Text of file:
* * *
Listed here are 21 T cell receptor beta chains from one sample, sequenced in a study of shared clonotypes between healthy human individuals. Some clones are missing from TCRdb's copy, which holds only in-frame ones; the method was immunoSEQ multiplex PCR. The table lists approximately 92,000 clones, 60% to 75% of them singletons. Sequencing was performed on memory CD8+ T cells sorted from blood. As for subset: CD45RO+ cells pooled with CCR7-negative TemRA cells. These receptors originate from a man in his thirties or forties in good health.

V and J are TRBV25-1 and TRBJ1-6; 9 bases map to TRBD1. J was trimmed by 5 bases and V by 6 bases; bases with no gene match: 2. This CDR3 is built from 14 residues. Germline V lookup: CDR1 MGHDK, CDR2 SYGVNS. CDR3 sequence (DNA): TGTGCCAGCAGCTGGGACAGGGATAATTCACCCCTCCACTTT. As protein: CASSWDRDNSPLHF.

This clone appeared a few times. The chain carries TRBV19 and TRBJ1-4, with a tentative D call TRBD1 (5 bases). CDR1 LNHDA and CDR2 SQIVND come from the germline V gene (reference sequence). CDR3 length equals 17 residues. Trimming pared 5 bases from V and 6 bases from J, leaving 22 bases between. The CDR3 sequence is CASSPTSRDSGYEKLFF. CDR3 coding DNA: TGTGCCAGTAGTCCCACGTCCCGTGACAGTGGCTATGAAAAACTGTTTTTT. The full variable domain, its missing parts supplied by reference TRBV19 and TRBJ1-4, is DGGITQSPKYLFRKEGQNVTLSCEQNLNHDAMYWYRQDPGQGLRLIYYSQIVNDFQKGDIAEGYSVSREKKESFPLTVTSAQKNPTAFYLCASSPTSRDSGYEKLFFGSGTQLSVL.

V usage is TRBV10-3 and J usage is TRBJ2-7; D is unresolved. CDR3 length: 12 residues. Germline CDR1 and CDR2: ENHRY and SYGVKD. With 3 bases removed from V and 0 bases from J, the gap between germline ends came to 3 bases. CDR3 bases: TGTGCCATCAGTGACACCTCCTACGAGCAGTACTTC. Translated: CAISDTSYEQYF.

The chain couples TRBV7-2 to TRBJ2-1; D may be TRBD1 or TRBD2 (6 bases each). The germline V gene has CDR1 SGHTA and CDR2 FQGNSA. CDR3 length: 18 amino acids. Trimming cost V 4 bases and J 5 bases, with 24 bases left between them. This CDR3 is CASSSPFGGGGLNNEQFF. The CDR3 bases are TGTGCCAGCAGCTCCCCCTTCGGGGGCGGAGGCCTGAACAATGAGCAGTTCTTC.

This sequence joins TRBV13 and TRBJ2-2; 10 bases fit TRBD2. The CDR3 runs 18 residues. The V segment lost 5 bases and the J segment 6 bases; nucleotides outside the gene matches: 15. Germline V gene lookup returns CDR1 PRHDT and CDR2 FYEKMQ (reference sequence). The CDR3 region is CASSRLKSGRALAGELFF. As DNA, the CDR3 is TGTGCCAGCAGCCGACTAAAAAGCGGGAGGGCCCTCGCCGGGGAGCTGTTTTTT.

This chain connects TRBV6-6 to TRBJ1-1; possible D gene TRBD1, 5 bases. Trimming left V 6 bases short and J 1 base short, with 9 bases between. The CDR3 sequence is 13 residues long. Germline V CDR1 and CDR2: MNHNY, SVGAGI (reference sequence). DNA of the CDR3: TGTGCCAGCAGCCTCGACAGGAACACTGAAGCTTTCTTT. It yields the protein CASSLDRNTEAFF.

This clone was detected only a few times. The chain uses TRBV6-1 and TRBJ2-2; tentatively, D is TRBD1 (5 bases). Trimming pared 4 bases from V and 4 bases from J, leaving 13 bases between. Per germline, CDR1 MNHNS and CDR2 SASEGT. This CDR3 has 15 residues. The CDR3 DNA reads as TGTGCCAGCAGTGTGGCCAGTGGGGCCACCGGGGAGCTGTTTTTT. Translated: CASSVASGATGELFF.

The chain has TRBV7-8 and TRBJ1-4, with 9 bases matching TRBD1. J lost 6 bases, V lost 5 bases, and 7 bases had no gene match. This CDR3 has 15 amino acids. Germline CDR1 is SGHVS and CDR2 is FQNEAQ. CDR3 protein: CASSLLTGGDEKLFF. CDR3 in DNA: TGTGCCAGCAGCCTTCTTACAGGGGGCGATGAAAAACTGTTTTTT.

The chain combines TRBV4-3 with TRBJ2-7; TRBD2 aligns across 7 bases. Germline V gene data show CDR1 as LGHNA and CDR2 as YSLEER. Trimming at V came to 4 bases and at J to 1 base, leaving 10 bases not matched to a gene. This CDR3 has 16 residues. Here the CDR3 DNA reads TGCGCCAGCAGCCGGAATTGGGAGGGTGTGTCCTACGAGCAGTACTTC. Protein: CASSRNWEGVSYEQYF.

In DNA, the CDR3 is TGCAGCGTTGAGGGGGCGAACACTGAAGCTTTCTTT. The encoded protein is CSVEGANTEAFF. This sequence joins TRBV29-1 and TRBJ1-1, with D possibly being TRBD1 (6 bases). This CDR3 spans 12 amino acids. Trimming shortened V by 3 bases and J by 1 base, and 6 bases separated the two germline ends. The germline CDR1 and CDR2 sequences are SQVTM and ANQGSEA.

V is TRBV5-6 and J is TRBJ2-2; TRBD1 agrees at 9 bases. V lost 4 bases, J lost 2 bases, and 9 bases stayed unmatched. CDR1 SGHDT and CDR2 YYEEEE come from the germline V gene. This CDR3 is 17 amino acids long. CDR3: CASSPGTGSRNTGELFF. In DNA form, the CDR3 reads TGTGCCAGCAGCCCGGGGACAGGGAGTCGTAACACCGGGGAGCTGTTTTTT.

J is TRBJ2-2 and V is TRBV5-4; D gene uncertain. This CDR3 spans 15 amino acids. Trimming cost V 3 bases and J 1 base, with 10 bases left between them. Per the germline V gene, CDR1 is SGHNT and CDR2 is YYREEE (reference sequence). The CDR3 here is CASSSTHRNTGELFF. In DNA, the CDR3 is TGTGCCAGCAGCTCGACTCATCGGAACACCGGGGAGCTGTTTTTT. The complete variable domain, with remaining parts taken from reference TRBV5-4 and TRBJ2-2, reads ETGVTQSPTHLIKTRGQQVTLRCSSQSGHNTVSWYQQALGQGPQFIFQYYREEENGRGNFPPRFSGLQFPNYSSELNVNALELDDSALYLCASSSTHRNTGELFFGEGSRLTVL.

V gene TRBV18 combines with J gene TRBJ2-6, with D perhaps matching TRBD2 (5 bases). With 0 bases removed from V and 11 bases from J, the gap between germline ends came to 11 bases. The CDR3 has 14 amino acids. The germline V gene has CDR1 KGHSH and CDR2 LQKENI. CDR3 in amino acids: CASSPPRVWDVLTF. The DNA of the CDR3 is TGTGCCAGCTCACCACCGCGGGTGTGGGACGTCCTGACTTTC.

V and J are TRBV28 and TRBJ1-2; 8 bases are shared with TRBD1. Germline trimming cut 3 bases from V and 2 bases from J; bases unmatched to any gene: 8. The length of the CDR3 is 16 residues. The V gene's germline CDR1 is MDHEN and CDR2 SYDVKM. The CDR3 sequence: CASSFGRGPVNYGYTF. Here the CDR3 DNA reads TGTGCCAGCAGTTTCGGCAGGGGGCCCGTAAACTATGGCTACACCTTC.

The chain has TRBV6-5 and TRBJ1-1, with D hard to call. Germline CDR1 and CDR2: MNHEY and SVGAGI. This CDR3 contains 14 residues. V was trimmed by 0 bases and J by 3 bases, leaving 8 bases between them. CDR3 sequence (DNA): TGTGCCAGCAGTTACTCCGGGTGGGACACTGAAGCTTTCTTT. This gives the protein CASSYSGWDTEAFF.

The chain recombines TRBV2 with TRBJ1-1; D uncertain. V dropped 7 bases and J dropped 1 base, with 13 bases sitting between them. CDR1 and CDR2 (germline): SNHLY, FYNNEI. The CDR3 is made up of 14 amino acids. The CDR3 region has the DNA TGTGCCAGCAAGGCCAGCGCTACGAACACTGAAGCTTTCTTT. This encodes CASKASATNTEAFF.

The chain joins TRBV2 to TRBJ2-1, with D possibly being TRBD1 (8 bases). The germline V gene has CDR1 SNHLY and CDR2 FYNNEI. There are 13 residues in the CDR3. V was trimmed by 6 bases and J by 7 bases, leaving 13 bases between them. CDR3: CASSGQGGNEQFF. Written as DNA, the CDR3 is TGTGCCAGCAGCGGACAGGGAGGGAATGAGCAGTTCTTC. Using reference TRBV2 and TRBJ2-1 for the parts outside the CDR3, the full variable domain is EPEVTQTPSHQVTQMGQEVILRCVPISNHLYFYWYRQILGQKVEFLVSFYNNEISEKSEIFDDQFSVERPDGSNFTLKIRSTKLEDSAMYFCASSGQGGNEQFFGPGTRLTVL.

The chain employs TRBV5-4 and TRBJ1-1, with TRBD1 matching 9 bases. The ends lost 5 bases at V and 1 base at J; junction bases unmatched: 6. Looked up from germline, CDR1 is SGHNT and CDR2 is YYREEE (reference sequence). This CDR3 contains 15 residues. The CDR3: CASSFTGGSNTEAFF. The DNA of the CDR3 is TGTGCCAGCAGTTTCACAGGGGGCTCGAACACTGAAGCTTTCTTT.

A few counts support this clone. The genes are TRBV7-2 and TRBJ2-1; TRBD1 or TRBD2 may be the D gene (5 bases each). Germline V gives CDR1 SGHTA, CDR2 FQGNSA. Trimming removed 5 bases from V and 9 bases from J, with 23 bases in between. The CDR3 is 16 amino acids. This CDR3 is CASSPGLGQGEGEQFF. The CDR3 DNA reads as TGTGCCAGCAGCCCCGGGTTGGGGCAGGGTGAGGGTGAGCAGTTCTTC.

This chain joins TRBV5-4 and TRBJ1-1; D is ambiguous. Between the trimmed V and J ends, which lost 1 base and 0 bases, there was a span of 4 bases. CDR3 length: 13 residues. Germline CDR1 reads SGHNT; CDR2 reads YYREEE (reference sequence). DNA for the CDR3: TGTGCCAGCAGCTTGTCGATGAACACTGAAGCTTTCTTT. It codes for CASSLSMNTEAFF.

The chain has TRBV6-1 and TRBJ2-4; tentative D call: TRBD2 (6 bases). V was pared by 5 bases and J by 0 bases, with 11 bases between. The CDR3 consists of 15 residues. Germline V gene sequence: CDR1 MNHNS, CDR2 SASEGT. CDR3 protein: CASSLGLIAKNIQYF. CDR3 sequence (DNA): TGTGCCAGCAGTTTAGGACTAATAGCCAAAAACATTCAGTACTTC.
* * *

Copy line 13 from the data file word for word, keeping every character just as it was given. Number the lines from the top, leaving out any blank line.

J is TRBJ2-2 and V is TRBV5-4; D gene uncertain. This CDR3 spans 15 amino acids. Trimming cost V 3 bases and J 1 base, with 10 bases left between them. Per the germline V gene, CDR1 is SGHNT and CDR2 is YYREEE (reference sequence). The CDR3 here is CASSSTHRNTGELFF. In DNA, the CDR3 is TGTGCCAGCAGCTCGACTCATCGGAACACCGGGGAGCTGTTTTTT. The complete variable domain, with remaining parts taken from reference TRBV5-4 and TRBJ2-2, reads ETGVTQSPTHLIKTRGQQVTLRCSSQSGHNTVSWYQQALGQGPQFIFQYYREEENGRGNFPPRFSGLQFPNYSSELNVNALELDDSALYLCASSSTHRNTGELFFGEGSRLTVL.